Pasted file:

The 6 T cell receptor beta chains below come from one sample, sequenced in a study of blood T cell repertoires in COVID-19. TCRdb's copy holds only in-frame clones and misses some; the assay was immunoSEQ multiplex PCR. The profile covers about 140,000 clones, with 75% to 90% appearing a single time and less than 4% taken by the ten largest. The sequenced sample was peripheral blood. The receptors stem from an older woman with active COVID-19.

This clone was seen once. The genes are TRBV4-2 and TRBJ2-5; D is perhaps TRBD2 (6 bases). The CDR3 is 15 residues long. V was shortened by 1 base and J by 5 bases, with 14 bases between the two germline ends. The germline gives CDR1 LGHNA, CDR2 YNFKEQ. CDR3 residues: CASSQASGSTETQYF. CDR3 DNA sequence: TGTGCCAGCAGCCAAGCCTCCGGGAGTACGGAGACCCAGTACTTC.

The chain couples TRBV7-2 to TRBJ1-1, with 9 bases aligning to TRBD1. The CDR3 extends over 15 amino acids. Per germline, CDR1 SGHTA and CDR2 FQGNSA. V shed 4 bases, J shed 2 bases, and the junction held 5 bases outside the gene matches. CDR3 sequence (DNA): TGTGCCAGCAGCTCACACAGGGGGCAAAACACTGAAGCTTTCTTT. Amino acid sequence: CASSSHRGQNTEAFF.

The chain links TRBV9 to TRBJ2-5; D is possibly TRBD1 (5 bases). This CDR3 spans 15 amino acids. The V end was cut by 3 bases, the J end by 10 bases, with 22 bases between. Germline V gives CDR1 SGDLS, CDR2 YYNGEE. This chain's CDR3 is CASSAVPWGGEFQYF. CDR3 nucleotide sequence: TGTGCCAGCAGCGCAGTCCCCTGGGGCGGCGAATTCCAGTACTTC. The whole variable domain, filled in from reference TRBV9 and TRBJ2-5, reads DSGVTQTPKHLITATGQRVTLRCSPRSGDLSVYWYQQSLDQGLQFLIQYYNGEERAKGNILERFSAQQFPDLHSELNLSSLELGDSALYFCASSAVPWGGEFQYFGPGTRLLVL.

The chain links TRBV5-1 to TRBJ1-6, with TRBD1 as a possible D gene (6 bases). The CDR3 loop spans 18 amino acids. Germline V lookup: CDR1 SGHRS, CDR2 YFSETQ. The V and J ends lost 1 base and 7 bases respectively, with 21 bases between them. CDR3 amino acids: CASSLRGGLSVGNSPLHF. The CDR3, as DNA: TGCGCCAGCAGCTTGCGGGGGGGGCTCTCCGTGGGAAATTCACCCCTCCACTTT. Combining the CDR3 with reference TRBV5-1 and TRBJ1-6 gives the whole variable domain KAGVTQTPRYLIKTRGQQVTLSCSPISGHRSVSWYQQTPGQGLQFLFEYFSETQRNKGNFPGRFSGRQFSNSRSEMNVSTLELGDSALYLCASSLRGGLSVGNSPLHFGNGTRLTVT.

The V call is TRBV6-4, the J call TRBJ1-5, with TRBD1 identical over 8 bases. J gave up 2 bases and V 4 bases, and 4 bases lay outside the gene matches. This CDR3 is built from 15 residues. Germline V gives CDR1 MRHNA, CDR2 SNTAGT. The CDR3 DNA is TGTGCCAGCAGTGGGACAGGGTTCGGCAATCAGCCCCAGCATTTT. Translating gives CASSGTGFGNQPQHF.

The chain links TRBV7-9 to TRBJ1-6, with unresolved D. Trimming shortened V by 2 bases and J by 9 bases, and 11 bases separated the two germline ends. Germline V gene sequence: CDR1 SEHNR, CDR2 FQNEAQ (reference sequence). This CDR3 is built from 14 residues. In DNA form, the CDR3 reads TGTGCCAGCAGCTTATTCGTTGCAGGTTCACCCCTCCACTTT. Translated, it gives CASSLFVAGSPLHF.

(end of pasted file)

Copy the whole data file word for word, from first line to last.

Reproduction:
The 6 T cell receptor beta chains below come from one sample, sequenced in a study of blood T cell repertoires in COVID-19. TCRdb's copy holds only in-frame clones and misses some; the assay was immunoSEQ multiplex PCR. The profile covers about 140,000 clones, with 75% to 90% appearing a single time and less than 4% taken by the ten largest. The sequenced sample was peripheral blood. The receptors stem from an older woman with active COVID-19.

This clone was seen once. The genes are TRBV4-2 and TRBJ2-5; D is perhaps TRBD2 (6 bases). The CDR3 is 15 residues long. V was shortened by 1 base and J by 5 bases, with 14 bases between the two germline ends. The germline gives CDR1 LGHNA, CDR2 YNFKEQ. CDR3 residues: CASSQASGSTETQYF. CDR3 DNA sequence: TGTGCCAGCAGCCAAGCCTCCGGGAGTACGGAGACCCAGTACTTC.

The chain couples TRBV7-2 to TRBJ1-1, with 9 bases aligning to TRBD1. The CDR3 extends over 15 amino acids. Per germline, CDR1 SGHTA and CDR2 FQGNSA. V shed 4 bases, J shed 2 bases, and the junction held 5 bases outside the gene matches. CDR3 sequence (DNA): TGTGCCAGCAGCTCACACAGGGGGCAAAACACTGAAGCTTTCTTT. Amino acid sequence: CASSSHRGQNTEAFF.

The chain links TRBV9 to TRBJ2-5; D is possibly TRBD1 (5 bases). This CDR3 spans 15 amino acids. The V end was cut by 3 bases, the J end by 10 bases, with 22 bases between. Germline V gives CDR1 SGDLS, CDR2 YYNGEE. This chain's CDR3 is CASSAVPWGGEFQYF. CDR3 nucleotide sequence: TGTGCCAGCAGCGCAGTCCCCTGGGGCGGCGAATTCCAGTACTTC. The whole variable domain, filled in from reference TRBV9 and TRBJ2-5, reads DSGVTQTPKHLITATGQRVTLRCSPRSGDLSVYWYQQSLDQGLQFLIQYYNGEERAKGNILERFSAQQFPDLHSELNLSSLELGDSALYFCASSAVPWGGEFQYFGPGTRLLVL.

The chain links TRBV5-1 to TRBJ1-6, with TRBD1 as a possible D gene (6 bases). The CDR3 loop spans 18 amino acids. Germline V lookup: CDR1 SGHRS, CDR2 YFSETQ. The V and J ends lost 1 base and 7 bases respectively, with 21 bases between them. CDR3 amino acids: CASSLRGGLSVGNSPLHF. The CDR3, as DNA: TGCGCCAGCAGCTTGCGGGGGGGGCTCTCCGTGGGAAATTCACCCCTCCACTTT. Combining the CDR3 with reference TRBV5-1 and TRBJ1-6 gives the whole variable domain KAGVTQTPRYLIKTRGQQVTLSCSPISGHRSVSWYQQTPGQGLQFLFEYFSETQRNKGNFPGRFSGRQFSNSRSEMNVSTLELGDSALYLCASSLRGGLSVGNSPLHFGNGTRLTVT.

The V call is TRBV6-4, the J call TRBJ1-5, with TRBD1 identical over 8 bases. J gave up 2 bases and V 4 bases, and 4 bases lay outside the gene matches. This CDR3 is built from 15 residues. Germline V gives CDR1 MRHNA, CDR2 SNTAGT. The CDR3 DNA is TGTGCCAGCAGTGGGACAGGGTTCGGCAATCAGCCCCAGCATTTT. Translating gives CASSGTGFGNQPQHF.

The chain links TRBV7-9 to TRBJ1-6, with unresolved D. Trimming shortened V by 2 bases and J by 9 bases, and 11 bases separated the two germline ends. Germline V gene sequence: CDR1 SEHNR, CDR2 FQNEAQ (reference sequence). This CDR3 is built from 14 residues. In DNA form, the CDR3 reads TGTGCCAGCAGCTTATTCGTTGCAGGTTCACCCCTCCACTTT. Translated, it gives CASSLFVAGSPLHF.